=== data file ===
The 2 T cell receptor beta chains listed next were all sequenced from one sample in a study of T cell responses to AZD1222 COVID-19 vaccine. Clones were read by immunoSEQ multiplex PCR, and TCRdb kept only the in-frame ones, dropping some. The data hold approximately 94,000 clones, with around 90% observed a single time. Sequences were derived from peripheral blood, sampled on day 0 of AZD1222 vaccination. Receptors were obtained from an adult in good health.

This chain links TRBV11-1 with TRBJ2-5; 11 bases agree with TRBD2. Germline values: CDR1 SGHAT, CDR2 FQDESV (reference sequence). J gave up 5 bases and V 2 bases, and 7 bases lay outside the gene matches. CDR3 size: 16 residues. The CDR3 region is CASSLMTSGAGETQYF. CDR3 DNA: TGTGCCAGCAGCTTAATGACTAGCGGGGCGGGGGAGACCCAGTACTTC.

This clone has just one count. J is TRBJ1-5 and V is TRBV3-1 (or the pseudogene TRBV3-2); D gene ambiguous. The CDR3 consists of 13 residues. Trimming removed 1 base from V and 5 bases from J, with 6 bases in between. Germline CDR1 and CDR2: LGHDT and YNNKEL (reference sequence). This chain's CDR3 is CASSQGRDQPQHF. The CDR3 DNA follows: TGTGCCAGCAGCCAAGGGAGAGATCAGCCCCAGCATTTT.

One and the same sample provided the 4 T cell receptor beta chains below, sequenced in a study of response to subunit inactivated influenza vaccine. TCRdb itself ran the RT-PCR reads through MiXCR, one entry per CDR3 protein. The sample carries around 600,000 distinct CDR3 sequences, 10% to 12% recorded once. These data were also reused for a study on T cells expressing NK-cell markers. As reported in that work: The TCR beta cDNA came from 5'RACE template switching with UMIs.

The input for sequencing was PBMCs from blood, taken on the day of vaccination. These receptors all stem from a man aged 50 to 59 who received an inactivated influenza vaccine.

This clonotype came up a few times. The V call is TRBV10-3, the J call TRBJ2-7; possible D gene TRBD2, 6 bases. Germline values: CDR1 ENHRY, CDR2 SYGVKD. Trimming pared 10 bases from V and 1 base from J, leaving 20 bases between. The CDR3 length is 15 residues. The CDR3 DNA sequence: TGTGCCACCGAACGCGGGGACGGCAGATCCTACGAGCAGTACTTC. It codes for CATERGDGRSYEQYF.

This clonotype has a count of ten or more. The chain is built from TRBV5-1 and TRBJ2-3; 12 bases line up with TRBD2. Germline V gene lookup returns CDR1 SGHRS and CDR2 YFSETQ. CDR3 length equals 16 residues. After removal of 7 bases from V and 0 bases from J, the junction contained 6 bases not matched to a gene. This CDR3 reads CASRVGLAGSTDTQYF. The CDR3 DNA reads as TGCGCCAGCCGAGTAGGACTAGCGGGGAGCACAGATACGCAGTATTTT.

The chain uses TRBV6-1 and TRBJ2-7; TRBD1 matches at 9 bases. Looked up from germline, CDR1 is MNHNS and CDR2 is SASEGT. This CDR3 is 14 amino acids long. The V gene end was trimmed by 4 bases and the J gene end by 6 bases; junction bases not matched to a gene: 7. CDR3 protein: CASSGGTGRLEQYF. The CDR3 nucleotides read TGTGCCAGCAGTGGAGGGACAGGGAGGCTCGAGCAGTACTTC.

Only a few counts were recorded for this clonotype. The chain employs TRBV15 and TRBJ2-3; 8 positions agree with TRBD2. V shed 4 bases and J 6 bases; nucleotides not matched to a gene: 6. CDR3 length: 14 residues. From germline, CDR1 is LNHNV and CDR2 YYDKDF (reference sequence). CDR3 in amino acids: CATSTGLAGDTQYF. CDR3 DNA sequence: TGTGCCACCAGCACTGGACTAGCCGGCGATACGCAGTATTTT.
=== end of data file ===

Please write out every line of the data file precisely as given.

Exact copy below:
The 2 T cell receptor beta chains listed next were all sequenced from one sample in a study of T cell responses to AZD1222 COVID-19 vaccine. Clones were read by immunoSEQ multiplex PCR, and TCRdb kept only the in-frame ones, dropping some. The data hold approximately 94,000 clones, with around 90% observed a single time. Sequences were derived from peripheral blood, sampled on day 0 of AZD1222 vaccination. Receptors were obtained from an adult in good health.

This chain links TRBV11-1 with TRBJ2-5; 11 bases agree with TRBD2. Germline values: CDR1 SGHAT, CDR2 FQDESV (reference sequence). J gave up 5 bases and V 2 bases, and 7 bases lay outside the gene matches. CDR3 size: 16 residues. The CDR3 region is CASSLMTSGAGETQYF. CDR3 DNA: TGTGCCAGCAGCTTAATGACTAGCGGGGCGGGGGAGACCCAGTACTTC.

This clone has just one count. J is TRBJ1-5 and V is TRBV3-1 (or the pseudogene TRBV3-2); D gene ambiguous. The CDR3 consists of 13 residues. Trimming removed 1 base from V and 5 bases from J, with 6 bases in between. Germline CDR1 and CDR2: LGHDT and YNNKEL (reference sequence). This chain's CDR3 is CASSQGRDQPQHF. The CDR3 DNA follows: TGTGCCAGCAGCCAAGGGAGAGATCAGCCCCAGCATTTT.

One and the same sample provided the 4 T cell receptor beta chains below, sequenced in a study of response to subunit inactivated influenza vaccine. TCRdb itself ran the RT-PCR reads through MiXCR, one entry per CDR3 protein. The sample carries around 600,000 distinct CDR3 sequences, 10% to 12% recorded once. These data were also reused for a study on T cells expressing NK-cell markers. As reported in that work: The TCR beta cDNA came from 5'RACE template switching with UMIs.

The input for sequencing was PBMCs from blood, taken on the day of vaccination. These receptors all stem from a man aged 50 to 59 who received an inactivated influenza vaccine.

This clonotype came up a few times. The V call is TRBV10-3, the J call TRBJ2-7; possible D gene TRBD2, 6 bases. Germline values: CDR1 ENHRY, CDR2 SYGVKD. Trimming pared 10 bases from V and 1 base from J, leaving 20 bases between. The CDR3 length is 15 residues. The CDR3 DNA sequence: TGTGCCACCGAACGCGGGGACGGCAGATCCTACGAGCAGTACTTC. It codes for CATERGDGRSYEQYF.

This clonotype has a count of ten or more. The chain is built from TRBV5-1 and TRBJ2-3; 12 bases line up with TRBD2. Germline V gene lookup returns CDR1 SGHRS and CDR2 YFSETQ. CDR3 length equals 16 residues. After removal of 7 bases from V and 0 bases from J, the junction contained 6 bases not matched to a gene. This CDR3 reads CASRVGLAGSTDTQYF. The CDR3 DNA reads as TGCGCCAGCCGAGTAGGACTAGCGGGGAGCACAGATACGCAGTATTTT.

The chain uses TRBV6-1 and TRBJ2-7; TRBD1 matches at 9 bases. Looked up from germline, CDR1 is MNHNS and CDR2 is SASEGT. This CDR3 is 14 amino acids long. The V gene end was trimmed by 4 bases and the J gene end by 6 bases; junction bases not matched to a gene: 7. CDR3 protein: CASSGGTGRLEQYF. The CDR3 nucleotides read TGTGCCAGCAGTGGAGGGACAGGGAGGCTCGAGCAGTACTTC.

Only a few counts were recorded for this clonotype. The chain employs TRBV15 and TRBJ2-3; 8 positions agree with TRBD2. V shed 4 bases and J 6 bases; nucleotides not matched to a gene: 6. CDR3 length: 14 residues. From germline, CDR1 is LNHNV and CDR2 YYDKDF (reference sequence). CDR3 in amino acids: CATSTGLAGDTQYF. CDR3 DNA sequence: TGTGCCACCAGCACTGGACTAGCCGGCGATACGCAGTATTTT.